THE Asian Football Confederation (AFC) will continue to come down hard on trash talking that take the form of racial, ethnic or politically charged comments.
This warning comes after Malaysia were fined US$$30,000 (S$40,900) on Tuesday after the national team’s fans chanted “dogs” at supporters from Singapore and Brunei during matches at the recent South-east Asian (SEA) Games.
Malaysian supporters also chanted “Brunei dogs should just be killed” during their side’s 2-1 victory over the neighbouring country on August 14 at the Kuala Lumpur-hosted tournament, just two days before they chanted that Singaporeans were “anjings (dogs in Malay)” as Malaysia beat Singapore 2-1 in a tension-filled match.
The AFC’s Disciplinary Committee fined the Football Association of Malaysia US$15,000 for each of the offences.
The AFC also issued a warning to Hong Kong after home fans booed the Chinese national anthem during an Asian Cup qualifier against Malaysia this month.
AFC general secretary Windsor John Paul, in a telephone interview from Kuala Lumpur, says “recent incidents have shown that racism is still a big problem in these more multi-cultural times”.
“It is a global problem that must be effectively tackled by every football continental body. At AFC, we cannot allow any form of racism on the pitch or stadiums and we will come down very hard on trash talking that take the form of racial, ethnic or politically charged comments.”
Former Singapore award-winning coach Jita Singh noted that football racism and violence have decreased considerably during the 1990s through appropriate legislation such as the Football Offences Act (1991) which made racist chanting unlawful.
Malaysian fans on home ground singing racist chant "Singapore Anjing (Dog)" during Wednesday night's match against Singapore draws flak!Can't say we didn't expect this. Where is the #sportsmanship from the hosts?
Posted by All Singapore Stuff on Thursday, 17 August 2017
“But racist chanting has not completely disappeared and much current abuse is linked to Asians, resulting in many still feeling intimidated,” he says. “In my opinion, institutionalised racism also plays a large part in reducing prospects for footballing recruits from Asian communities.”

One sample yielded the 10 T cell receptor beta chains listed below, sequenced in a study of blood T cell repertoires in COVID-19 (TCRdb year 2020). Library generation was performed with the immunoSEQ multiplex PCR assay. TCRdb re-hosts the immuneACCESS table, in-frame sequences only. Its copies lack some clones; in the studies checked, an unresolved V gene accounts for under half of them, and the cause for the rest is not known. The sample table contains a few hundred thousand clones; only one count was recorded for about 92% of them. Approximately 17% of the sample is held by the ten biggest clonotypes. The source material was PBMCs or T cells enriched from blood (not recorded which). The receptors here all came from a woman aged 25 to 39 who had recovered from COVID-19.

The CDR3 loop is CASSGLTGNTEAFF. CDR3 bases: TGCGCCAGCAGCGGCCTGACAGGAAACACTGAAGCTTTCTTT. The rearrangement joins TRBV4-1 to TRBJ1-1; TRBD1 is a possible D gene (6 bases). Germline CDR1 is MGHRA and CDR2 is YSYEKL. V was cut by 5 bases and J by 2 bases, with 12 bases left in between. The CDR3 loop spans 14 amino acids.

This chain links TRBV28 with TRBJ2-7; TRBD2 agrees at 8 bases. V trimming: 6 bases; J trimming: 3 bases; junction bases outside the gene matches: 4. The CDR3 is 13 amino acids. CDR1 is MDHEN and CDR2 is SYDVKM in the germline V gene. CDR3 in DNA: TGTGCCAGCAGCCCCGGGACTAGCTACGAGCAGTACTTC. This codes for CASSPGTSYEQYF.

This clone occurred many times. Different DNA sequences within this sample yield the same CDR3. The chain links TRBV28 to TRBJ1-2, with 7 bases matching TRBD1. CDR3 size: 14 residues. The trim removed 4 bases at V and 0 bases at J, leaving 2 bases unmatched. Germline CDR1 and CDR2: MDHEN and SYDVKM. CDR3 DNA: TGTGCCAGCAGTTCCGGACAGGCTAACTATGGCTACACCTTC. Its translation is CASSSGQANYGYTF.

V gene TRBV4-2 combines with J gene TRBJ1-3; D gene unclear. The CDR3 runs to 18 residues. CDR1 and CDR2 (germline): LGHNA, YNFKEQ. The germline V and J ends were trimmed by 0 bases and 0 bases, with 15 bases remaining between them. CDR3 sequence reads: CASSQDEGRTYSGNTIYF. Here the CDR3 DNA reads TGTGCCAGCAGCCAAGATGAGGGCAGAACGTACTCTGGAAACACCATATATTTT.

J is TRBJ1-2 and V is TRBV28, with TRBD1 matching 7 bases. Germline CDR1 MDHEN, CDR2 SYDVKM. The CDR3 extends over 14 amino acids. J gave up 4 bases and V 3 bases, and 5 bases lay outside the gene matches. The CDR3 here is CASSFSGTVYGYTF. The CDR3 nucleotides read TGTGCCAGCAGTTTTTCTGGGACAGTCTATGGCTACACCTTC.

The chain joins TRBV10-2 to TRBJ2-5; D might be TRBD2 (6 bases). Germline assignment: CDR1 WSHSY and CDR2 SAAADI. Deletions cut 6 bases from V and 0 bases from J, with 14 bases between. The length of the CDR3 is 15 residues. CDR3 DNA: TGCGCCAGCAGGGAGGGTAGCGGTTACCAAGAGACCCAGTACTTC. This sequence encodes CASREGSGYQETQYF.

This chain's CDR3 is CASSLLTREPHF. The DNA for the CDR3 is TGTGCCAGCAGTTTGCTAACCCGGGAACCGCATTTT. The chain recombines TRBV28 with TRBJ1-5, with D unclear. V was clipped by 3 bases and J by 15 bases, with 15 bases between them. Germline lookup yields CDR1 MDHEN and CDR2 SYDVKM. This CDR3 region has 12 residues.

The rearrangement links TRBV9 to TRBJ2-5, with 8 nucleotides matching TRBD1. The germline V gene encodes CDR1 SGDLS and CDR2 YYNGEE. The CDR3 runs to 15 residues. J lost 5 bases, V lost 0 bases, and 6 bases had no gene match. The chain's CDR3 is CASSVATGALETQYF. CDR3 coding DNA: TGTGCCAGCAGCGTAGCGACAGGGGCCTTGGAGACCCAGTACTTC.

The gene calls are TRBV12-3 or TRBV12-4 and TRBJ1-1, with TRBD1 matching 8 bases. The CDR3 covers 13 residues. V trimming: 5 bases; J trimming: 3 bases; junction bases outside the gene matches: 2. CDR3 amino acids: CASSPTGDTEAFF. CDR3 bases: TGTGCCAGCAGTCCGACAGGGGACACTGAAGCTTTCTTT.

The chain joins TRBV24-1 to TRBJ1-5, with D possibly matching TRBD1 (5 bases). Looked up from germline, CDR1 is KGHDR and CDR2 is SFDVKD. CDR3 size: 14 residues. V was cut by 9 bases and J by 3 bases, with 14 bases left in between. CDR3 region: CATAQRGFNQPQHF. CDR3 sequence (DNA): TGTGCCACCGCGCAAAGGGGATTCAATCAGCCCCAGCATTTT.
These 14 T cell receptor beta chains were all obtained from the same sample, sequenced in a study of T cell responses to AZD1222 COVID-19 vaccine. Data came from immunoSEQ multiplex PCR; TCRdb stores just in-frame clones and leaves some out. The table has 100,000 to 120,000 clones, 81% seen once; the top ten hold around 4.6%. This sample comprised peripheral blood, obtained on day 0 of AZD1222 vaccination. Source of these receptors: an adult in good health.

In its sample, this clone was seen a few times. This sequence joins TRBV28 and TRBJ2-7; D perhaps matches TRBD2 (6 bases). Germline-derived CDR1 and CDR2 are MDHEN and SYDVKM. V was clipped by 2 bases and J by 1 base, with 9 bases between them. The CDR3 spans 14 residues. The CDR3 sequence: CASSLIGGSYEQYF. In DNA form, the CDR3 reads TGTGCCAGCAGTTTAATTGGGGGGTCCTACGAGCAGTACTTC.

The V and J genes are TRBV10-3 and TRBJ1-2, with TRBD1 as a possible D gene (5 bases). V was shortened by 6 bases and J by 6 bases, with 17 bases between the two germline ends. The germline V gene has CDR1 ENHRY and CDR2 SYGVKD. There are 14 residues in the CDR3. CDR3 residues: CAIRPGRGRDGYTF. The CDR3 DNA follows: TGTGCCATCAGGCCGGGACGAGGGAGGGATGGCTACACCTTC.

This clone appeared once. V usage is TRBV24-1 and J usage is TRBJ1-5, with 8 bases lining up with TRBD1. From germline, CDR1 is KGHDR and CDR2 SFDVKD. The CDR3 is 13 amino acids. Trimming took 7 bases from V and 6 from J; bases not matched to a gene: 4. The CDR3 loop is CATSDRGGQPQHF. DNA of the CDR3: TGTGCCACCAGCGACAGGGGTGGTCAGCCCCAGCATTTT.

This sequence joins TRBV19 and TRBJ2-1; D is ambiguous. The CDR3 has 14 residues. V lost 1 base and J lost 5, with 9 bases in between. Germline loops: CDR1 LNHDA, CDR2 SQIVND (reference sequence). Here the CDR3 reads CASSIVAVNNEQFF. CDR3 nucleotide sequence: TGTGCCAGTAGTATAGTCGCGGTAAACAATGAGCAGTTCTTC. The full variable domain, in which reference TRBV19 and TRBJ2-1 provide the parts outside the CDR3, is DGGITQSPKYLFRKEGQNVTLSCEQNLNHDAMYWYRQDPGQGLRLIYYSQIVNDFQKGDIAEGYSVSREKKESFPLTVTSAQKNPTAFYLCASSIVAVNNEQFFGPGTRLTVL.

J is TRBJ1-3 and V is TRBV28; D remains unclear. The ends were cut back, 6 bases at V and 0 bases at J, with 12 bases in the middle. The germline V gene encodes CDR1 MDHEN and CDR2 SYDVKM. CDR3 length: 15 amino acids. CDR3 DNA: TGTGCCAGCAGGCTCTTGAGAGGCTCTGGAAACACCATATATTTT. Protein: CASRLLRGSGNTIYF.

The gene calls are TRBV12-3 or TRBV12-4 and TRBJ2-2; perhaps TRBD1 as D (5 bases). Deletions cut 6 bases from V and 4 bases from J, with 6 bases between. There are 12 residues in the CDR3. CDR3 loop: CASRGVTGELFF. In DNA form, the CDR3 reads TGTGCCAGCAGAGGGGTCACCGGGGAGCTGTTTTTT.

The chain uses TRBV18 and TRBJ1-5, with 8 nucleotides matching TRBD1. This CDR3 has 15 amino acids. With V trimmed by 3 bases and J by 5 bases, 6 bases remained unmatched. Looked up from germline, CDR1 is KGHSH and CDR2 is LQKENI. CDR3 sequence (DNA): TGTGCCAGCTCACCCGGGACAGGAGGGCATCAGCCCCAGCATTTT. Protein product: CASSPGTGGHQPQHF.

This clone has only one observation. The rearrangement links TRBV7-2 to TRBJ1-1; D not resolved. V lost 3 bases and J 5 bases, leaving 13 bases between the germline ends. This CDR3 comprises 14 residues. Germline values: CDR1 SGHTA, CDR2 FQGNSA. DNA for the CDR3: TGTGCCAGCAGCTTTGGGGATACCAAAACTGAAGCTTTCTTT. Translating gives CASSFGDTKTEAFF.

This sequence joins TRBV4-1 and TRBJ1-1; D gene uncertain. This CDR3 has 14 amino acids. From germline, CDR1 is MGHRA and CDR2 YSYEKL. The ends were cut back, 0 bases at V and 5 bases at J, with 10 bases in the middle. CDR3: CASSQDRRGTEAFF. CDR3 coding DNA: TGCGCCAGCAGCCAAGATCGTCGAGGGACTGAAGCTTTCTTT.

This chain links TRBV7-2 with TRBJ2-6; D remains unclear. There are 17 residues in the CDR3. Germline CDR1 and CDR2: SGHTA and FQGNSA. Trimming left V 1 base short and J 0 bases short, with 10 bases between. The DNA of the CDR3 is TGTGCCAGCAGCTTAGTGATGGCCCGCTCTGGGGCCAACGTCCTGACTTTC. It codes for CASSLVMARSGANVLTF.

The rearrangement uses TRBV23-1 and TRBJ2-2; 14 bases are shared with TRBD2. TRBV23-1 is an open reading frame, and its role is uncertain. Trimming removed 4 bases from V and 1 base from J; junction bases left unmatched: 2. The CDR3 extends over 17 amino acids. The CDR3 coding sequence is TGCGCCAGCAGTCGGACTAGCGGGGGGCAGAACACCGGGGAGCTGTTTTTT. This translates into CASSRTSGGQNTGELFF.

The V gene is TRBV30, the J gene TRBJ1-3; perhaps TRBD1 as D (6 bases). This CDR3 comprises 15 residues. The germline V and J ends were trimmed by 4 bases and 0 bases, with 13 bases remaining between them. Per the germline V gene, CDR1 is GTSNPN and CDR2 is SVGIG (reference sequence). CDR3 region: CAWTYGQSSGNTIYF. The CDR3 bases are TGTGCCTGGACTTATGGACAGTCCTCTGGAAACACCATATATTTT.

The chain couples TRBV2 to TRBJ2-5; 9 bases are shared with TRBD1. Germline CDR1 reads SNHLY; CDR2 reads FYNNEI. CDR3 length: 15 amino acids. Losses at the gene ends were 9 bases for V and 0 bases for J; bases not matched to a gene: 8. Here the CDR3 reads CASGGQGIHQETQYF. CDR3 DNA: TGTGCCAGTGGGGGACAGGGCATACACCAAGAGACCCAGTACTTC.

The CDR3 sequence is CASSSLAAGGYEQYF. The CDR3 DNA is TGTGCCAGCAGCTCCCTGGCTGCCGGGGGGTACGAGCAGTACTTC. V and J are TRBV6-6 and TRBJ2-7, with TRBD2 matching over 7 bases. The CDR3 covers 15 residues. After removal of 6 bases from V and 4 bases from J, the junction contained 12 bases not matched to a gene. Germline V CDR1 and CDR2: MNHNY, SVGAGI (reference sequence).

Jita, who won the SNOC 1981 ‘Coach of the Year’ award and worked with the AFC in the 1990s as a consultant, says that if this problem is not seriously nipped in the bud, “racist abuse from coaches, players and spectators will be a primary common denominator for many Asian footballers leading to feelings of isolation and exclusion from after-training socialising and ritual young male bonding.”
Leading Malaysian journalist Dato’ Fauzi Omar says he was “very embarrassed” by the recent Malaysian racial chants at the SEA Games.
“It is so shameful to talk about it as a Malaysian. These idiots who chanted ‘anjing’ (dogs) should be arrested and from the video clips, it shows that the fans have rehearsed the song for all to join in the sing-a-long. The undercurrents, if allowed to be continued, are very worrying, in the longer-term for regional solidarity,” adds Dato’ Fauzi, the former Editor of The Malay Mail.
SPIRIT OF SPORTSMANSHIP
“This is against the spirit of sportsmanship, hospitality and etiquette expected of a host country for the SEA Games and I’m glad that the AFC have come out with tough measures.”
Jita Singh said African players usually face the worst brunt of racial abuses. “We expressed our concern that the monkey chants, banana peels, and peanuts raining down on African players would continue on the sport’s grandest stage,” he says.
“If we don’t tackle this international menace, it seems racism will always continue to emerge from the shadows. Racism will be the death of football if things are not set right with the hardest forms of punishments.”
Former Australian striker Alistair Edwards, who played in Singapore and Malaysia in the 1990s and now technical director at Malaysian Super League (MSL) champions JDT in Johor, hopes that the world’s most popular sport can focus on living up to its name: “The beautiful game”.
“The sportsmanship and gamesmanship must always be top on the agenda,” he says.
“I think the most important thing to remember about football, with all of the foolishness that is going on with the racism and stuff like that, the minute a goal is scored, I can be as black as the ace of spades or I can be as white as a snow flake…the minute a goal is scored, everybody hugs one another.
“The most important thing to remember is that the ball doesn’t care what colour you are.”